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Why 2 Largely Black Cities May Land in Marjorie Taylor Greene’s District


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POWDER SPRINGS, Ga. — Lower than a 30-minute drive from Atlanta, Powder Springs embodies the changes reshaping Georgia politics. Shops and restaurants owned almost entirely by Black proprietors line its downtown center and are frequented by a growing population of young and racially diverse residents. The suburban city elected its first Black mayor in 2015, and the county where it sits, the previous Republican stronghold of Cobb, voted for President Biden by 14 percentage points in 2020.

There may be one other big change: Powder Springs, a majority Black city, may soon be represented in Congress by Marjorie Taylor Greene.

That development, the results of recent district maps drawn by Georgia state legislators, was a part of a Republican drive to blunt Democrats’ power. But for residents, the prospect of Powder Springs and one other predominantly Black suburb, Austell, being represented by perhaps essentially the most far-right Republican in Congress is raising questions that transcend partisan politics. Some say they’ve little trust that Ms. Greene pays them the identical attention and respect that she gives to her white, Republican constituents and fear their voice in Congress won’t speak for them.

“It’s about having someone that’s going to take your phone calls, who’s going to work in your behalf, who’s going to care what happens to your kids, who’s going to care about ensuring you get to your job,” said State Representative David Wilkerson, a Black Democrat who lives in and represents the communities now drawn into Ms. Greene’s congressional district. “That’s what individuals are in search of.”

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The newly drawn 14th Congressional District is a results of a tactic called “cracking,” the practice of breaking up blocs of voters and scattering them across multiple districts to dilute their voting power. It’s common and legal under federal law, unless found by a court to be deliberately used to forestall voters of the identical race from electing a representative of their alternative.

Ms. Greene, who’s best generally known as a bomb-thrower on social media, has said little about how she would represent the communities recent to her district if she wins re-election in November. She didn’t reply to requests for comment.

In November, she told The Atlanta Journal-Structure that she was unhappy that her district was made barely less Republican, calling the redistricting process a “idiot’s errand that was led by power-obsessed state legislators.” Somewhat than add Democrats to her district, she said, lawmakers “must have fortified G.O.P. districts for the long run as an alternative.”

Ms. Greene won her seat by greater than 50 percentage points in 2020 and her district will remain vivid red under the brand new maps. It is going to still stretch through Georgia’s predominantly white and rural countryside all of the method to its mountainous Tennessee border. Powder Springs and Austell, with their combined population of under 25,000 people, will stand as a lone blue corner in a sea of red in the brand new 14th District.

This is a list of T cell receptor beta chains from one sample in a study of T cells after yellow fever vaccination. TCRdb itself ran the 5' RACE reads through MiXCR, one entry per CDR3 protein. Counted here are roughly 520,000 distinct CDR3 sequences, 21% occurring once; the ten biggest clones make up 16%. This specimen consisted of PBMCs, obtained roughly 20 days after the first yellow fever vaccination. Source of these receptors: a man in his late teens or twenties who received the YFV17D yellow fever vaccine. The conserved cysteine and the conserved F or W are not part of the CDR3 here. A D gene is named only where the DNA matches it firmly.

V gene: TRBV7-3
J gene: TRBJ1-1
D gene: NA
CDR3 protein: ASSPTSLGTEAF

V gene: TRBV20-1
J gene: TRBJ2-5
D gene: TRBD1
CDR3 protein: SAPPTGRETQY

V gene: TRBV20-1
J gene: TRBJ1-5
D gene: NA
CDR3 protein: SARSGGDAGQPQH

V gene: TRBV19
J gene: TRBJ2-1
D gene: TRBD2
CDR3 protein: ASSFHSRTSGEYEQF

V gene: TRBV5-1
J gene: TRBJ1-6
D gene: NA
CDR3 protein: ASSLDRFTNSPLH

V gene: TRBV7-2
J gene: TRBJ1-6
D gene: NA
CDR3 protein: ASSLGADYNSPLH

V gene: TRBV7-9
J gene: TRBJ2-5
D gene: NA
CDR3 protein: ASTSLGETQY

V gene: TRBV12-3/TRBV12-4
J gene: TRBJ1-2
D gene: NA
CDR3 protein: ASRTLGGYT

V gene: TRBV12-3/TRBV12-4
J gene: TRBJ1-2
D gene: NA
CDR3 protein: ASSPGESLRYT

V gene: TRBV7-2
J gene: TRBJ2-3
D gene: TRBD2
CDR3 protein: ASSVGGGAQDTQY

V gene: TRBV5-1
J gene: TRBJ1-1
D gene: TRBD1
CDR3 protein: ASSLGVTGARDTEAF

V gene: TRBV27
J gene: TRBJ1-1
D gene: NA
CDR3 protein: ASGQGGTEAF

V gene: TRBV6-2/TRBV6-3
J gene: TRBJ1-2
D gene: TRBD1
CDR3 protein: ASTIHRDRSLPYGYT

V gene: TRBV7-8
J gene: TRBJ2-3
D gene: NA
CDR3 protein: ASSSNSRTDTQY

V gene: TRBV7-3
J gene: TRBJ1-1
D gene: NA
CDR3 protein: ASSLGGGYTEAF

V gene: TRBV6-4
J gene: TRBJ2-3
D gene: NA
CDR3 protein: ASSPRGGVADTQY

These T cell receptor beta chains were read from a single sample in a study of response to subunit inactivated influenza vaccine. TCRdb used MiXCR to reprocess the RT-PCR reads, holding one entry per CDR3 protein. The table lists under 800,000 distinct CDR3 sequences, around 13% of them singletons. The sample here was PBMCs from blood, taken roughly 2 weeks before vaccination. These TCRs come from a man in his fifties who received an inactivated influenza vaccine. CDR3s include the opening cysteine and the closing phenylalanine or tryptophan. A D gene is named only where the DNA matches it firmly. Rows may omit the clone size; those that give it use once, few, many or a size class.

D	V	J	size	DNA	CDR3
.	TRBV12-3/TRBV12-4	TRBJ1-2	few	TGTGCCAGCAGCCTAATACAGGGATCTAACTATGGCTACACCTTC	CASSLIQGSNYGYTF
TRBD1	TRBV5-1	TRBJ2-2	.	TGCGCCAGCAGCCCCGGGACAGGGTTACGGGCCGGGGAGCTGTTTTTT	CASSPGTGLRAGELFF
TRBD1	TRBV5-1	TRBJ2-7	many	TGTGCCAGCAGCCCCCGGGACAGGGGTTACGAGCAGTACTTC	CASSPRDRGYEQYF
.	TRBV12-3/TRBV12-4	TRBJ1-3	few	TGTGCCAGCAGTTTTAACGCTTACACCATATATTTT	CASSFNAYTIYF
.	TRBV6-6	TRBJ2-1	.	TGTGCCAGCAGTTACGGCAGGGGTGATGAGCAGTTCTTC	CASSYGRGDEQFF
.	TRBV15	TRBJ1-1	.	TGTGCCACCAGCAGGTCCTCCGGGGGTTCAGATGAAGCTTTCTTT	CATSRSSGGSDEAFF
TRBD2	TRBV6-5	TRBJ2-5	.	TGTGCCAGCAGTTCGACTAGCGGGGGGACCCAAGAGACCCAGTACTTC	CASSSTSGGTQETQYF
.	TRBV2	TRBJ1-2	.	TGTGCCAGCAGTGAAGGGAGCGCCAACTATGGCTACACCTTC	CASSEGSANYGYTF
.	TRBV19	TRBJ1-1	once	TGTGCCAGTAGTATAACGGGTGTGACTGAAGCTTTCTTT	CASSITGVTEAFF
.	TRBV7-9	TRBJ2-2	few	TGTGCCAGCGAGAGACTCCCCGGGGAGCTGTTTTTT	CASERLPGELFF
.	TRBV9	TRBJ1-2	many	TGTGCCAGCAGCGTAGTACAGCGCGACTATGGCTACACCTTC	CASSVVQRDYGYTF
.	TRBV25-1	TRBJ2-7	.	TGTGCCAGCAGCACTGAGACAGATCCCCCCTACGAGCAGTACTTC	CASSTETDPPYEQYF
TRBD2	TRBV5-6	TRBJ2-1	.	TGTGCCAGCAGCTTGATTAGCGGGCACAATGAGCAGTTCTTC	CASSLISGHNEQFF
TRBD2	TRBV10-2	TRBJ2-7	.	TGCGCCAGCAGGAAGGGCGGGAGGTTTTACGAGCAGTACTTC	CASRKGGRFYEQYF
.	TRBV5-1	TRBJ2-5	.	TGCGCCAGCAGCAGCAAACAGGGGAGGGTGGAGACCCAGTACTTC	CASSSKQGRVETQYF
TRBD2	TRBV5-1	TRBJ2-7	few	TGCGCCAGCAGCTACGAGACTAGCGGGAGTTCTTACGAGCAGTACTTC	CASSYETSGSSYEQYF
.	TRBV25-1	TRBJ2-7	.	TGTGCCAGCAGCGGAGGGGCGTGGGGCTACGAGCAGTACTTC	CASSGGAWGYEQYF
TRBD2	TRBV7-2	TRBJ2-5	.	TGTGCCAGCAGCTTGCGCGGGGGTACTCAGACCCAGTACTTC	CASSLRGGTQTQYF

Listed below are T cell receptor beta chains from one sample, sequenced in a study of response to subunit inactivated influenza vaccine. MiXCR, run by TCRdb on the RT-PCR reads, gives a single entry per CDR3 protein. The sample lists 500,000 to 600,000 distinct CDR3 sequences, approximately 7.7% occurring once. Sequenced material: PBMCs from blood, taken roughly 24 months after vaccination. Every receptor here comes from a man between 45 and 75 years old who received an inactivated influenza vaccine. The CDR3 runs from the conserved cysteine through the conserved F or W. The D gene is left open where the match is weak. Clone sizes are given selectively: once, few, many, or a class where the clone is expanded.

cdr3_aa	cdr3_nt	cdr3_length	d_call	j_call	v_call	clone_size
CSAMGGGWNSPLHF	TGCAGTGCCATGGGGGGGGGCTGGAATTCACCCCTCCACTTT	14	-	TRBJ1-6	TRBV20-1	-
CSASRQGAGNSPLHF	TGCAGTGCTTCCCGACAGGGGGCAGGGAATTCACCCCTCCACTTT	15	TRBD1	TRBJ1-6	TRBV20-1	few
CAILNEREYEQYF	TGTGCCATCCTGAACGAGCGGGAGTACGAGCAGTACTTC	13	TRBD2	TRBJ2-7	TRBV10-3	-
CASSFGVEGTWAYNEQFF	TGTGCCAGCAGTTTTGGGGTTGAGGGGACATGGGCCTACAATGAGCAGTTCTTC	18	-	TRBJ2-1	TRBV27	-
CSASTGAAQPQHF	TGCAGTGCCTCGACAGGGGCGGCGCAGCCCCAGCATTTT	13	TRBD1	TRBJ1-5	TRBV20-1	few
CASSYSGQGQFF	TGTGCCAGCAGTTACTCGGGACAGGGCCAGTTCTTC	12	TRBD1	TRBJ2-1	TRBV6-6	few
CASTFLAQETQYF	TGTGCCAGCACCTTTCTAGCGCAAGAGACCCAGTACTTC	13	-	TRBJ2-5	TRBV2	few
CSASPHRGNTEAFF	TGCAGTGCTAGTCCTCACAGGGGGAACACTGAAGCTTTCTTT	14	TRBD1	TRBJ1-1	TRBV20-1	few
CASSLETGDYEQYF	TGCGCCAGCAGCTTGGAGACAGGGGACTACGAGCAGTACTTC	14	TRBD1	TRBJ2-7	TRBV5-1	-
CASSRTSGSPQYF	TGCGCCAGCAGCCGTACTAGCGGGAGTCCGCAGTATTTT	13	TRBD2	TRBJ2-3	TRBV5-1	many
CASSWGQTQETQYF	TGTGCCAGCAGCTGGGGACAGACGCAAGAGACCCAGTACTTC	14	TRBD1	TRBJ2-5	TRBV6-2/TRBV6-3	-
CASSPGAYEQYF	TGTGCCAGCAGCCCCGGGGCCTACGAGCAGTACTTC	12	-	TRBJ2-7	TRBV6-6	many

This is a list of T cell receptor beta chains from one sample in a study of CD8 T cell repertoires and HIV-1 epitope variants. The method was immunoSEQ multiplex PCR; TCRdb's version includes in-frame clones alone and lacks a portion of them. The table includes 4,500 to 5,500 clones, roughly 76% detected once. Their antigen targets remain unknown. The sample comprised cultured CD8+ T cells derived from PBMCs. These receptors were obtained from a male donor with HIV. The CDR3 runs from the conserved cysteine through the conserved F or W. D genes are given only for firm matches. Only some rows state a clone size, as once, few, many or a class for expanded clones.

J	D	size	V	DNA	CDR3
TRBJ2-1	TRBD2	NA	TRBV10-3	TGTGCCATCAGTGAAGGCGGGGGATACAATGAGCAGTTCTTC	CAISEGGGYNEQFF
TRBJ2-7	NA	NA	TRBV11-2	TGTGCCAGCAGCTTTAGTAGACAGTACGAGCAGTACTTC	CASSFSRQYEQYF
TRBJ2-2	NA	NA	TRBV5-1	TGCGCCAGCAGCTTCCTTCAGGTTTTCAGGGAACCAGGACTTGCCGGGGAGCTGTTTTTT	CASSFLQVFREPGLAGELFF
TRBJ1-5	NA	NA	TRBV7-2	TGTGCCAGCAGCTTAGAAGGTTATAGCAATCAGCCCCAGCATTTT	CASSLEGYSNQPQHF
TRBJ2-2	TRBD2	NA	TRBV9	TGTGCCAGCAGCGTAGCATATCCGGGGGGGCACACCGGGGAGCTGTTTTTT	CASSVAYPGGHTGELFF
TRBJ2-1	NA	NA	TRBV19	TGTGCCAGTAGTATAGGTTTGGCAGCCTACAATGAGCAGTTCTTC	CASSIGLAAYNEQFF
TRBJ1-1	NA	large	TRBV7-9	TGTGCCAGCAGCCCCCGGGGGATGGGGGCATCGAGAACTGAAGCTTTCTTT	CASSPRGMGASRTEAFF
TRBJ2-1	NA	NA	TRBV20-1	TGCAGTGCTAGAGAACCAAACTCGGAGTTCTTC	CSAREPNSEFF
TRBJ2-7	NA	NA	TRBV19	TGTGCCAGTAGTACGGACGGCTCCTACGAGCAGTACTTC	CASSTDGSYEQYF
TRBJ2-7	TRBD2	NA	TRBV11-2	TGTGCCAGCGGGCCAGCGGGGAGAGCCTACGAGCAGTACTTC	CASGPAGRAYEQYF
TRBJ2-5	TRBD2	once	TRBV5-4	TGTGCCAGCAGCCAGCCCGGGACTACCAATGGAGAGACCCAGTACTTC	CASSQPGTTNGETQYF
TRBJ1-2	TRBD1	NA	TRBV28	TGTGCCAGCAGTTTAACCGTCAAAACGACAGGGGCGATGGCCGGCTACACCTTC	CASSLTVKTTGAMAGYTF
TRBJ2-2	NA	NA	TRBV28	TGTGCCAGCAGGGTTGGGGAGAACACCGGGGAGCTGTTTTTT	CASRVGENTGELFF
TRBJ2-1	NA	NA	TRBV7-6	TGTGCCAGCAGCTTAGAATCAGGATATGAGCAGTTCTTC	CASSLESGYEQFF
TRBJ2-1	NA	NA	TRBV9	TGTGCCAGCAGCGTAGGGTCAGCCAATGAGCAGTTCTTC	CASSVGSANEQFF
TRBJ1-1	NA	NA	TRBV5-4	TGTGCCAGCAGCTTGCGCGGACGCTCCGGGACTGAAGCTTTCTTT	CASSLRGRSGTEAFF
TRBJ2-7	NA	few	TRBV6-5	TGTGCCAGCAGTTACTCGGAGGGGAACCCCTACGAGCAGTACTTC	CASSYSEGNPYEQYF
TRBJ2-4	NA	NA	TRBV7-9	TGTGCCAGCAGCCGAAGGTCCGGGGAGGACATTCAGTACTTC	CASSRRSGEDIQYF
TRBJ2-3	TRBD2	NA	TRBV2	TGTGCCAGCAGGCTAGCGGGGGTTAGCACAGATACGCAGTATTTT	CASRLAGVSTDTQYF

To make certain, loads of Democratic voters across the country are represented by Republicans, and vice versa. But some voters see Ms. Greene’s brand of Republicanism as a specific affront. The congresswoman has followed the QAnon conspiracy theory and questioned whether the Sept. 11 attack and faculty shootings were real — comments that got her ousted from congressional committees by the Democratically led House.

She is facing a legal challenge to her candidacy after a gaggle of Georgia voters sued to remove her from the ballot. The group argues that her comments in the times leading as much as the Jan. 6 attack on the Capitol, including calling the day “our 1776 moment,” helped incite the riot. Ms. Greene testified that she was referring to “the courage to object” to the election results but was not calling for violence.

In February, Ms. Greene spoke at a rally hosted by a distinguished white supremacist. She later defended her attendance, calling criticisms an try to “cancel” her.

“Marjorie Taylor Greene represents the antithesis of what we consider,” said Robert Richards, a former Army pilot and Baltimore police officer now working as a senior federal government executive. He has lived in Powder Springs since 2016. “Her rhetoric, her demeanor, her discourse in Congress, her discourse, quite frankly, as an American, is just something that’s just reprehensible.”

For greater than a decade, Powder Springs and Austell have been represented by Representative David Scott, a Black Democrat whose district included parts of Atlanta and its surrounding suburbs. Mr. Scott’s recent district now features a larger share of the suburbs south of Atlanta.